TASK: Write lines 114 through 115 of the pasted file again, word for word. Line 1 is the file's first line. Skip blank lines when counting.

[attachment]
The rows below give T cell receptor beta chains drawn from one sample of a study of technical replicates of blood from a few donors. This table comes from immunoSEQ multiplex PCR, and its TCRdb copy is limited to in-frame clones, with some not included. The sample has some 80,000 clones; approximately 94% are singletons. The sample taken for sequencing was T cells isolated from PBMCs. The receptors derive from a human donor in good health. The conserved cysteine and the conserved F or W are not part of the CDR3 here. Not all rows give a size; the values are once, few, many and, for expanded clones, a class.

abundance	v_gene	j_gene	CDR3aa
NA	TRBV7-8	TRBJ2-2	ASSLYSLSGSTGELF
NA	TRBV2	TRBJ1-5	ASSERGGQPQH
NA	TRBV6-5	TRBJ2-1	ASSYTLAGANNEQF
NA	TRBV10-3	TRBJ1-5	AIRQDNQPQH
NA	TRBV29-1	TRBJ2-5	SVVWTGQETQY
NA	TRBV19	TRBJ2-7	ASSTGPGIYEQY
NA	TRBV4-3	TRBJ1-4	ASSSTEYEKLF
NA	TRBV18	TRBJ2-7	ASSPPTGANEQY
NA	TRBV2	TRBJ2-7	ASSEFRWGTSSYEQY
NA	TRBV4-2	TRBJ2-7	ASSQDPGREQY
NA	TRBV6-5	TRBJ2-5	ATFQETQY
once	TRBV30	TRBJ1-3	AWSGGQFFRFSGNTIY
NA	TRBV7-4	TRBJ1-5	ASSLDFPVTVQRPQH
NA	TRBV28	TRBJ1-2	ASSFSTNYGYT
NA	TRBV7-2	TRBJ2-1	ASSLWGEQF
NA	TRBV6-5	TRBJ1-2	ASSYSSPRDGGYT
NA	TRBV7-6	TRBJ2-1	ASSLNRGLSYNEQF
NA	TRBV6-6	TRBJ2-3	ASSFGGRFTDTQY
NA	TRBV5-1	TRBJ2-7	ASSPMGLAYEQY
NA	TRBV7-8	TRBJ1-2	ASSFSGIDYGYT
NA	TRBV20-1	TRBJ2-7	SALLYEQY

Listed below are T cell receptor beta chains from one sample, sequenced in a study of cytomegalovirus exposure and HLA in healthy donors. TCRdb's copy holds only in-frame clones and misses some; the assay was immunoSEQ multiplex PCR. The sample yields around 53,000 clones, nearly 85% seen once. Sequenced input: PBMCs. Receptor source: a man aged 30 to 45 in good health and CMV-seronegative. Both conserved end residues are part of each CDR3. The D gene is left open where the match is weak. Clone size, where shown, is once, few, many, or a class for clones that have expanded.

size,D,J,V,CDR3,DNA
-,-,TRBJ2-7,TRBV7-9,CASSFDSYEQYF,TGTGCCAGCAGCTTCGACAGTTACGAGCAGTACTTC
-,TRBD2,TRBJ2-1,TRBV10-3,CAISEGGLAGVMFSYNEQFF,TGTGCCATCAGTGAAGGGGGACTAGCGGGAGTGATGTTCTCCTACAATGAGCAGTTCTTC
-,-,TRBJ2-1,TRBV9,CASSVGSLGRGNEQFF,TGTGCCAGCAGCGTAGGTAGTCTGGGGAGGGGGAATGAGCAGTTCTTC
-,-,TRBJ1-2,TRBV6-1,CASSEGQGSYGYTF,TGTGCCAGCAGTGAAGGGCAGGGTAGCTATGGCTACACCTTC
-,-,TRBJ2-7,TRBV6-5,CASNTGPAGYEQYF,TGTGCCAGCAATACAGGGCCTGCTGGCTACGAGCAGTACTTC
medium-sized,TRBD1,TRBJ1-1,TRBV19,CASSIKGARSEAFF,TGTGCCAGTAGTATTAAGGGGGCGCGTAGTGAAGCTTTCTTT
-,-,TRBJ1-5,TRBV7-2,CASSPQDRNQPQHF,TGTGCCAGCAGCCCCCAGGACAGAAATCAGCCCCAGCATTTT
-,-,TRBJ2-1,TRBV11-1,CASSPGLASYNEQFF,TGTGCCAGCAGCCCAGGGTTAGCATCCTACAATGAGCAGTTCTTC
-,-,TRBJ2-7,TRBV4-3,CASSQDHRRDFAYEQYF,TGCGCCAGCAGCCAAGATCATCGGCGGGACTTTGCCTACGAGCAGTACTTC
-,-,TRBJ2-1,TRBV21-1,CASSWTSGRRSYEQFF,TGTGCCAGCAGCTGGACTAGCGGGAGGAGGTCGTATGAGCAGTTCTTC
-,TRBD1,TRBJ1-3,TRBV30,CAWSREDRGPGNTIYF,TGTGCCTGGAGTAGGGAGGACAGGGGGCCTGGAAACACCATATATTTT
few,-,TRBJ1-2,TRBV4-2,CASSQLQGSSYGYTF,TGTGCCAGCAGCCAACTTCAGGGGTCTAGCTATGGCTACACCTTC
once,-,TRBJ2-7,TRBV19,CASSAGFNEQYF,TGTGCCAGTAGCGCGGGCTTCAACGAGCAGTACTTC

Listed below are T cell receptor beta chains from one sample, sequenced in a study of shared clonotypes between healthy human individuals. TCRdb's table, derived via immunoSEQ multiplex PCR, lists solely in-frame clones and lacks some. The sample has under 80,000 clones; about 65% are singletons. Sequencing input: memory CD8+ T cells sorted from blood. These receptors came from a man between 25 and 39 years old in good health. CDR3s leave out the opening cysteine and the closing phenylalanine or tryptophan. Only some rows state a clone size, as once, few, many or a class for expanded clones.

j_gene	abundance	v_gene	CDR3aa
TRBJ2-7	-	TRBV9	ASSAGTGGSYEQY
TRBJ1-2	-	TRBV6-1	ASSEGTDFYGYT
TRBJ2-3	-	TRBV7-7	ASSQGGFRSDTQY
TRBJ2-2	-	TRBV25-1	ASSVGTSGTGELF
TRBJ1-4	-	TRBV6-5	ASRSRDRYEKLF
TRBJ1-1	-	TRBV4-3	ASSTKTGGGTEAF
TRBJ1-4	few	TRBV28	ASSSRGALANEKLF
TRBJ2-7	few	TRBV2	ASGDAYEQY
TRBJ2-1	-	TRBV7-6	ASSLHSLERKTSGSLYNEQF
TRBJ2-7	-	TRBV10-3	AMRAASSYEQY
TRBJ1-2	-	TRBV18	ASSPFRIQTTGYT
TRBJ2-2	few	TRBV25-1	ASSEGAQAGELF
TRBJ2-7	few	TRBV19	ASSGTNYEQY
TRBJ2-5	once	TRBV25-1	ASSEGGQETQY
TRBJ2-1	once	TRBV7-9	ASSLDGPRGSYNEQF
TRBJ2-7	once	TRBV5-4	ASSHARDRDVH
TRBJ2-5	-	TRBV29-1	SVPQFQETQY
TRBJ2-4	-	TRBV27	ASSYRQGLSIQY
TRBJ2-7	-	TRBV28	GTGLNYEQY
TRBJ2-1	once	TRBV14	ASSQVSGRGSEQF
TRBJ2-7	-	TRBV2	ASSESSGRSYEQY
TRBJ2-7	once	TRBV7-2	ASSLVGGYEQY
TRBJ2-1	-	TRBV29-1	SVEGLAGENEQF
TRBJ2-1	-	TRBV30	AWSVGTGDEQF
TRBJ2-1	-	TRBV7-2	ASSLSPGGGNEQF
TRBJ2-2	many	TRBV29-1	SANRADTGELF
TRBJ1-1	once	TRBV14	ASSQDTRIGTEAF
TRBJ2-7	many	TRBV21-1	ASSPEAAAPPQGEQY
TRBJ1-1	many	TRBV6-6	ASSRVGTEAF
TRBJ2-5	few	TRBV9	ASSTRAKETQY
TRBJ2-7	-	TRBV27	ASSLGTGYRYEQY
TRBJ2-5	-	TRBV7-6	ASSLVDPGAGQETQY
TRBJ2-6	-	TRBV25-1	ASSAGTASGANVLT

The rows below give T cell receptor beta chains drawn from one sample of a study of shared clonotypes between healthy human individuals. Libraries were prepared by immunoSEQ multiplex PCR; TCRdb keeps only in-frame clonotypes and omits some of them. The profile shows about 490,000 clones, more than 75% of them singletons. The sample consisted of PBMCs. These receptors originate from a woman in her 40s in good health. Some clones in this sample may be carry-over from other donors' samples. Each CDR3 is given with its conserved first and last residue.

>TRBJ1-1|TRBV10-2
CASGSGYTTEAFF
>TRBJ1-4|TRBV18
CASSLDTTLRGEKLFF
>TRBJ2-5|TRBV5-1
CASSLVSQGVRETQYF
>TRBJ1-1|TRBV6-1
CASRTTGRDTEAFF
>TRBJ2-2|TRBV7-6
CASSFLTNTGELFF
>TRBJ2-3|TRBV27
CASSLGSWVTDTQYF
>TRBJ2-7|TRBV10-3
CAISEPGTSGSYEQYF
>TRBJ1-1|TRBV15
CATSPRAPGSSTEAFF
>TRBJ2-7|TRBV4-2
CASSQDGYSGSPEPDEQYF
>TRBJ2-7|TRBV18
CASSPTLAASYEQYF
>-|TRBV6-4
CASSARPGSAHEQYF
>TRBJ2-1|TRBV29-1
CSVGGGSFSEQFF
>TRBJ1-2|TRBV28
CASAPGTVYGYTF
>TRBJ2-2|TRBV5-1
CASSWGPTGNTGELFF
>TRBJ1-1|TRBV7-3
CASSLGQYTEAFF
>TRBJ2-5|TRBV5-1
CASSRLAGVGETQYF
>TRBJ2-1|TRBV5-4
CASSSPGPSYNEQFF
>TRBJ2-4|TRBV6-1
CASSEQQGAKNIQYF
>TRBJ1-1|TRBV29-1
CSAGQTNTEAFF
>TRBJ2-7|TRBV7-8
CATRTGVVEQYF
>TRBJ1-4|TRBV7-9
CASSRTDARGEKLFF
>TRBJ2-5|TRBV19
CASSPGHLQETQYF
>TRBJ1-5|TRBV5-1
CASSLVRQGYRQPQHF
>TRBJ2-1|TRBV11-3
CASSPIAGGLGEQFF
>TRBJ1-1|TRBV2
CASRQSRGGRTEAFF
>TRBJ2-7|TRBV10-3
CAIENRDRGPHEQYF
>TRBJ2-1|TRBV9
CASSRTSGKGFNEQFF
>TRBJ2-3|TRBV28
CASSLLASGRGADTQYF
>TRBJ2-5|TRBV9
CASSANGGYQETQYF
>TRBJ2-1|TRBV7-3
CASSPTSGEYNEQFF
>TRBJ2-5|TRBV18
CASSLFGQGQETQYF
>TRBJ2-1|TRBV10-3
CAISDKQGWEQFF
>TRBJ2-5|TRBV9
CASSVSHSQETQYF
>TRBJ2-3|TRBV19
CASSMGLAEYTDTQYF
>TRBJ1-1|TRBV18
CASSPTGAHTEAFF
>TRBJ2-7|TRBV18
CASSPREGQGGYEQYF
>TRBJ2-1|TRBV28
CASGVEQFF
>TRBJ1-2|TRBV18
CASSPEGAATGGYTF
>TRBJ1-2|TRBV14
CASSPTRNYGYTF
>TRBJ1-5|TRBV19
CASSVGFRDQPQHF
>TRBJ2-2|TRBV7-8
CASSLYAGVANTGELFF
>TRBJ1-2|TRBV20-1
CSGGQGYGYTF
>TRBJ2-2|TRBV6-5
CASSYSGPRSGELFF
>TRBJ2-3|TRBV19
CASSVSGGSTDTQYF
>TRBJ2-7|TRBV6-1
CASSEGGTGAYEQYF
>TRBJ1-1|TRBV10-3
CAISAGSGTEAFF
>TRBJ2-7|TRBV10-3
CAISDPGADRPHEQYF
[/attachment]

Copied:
CATRTGVVEQYF
>TRBJ1-4|TRBV7-9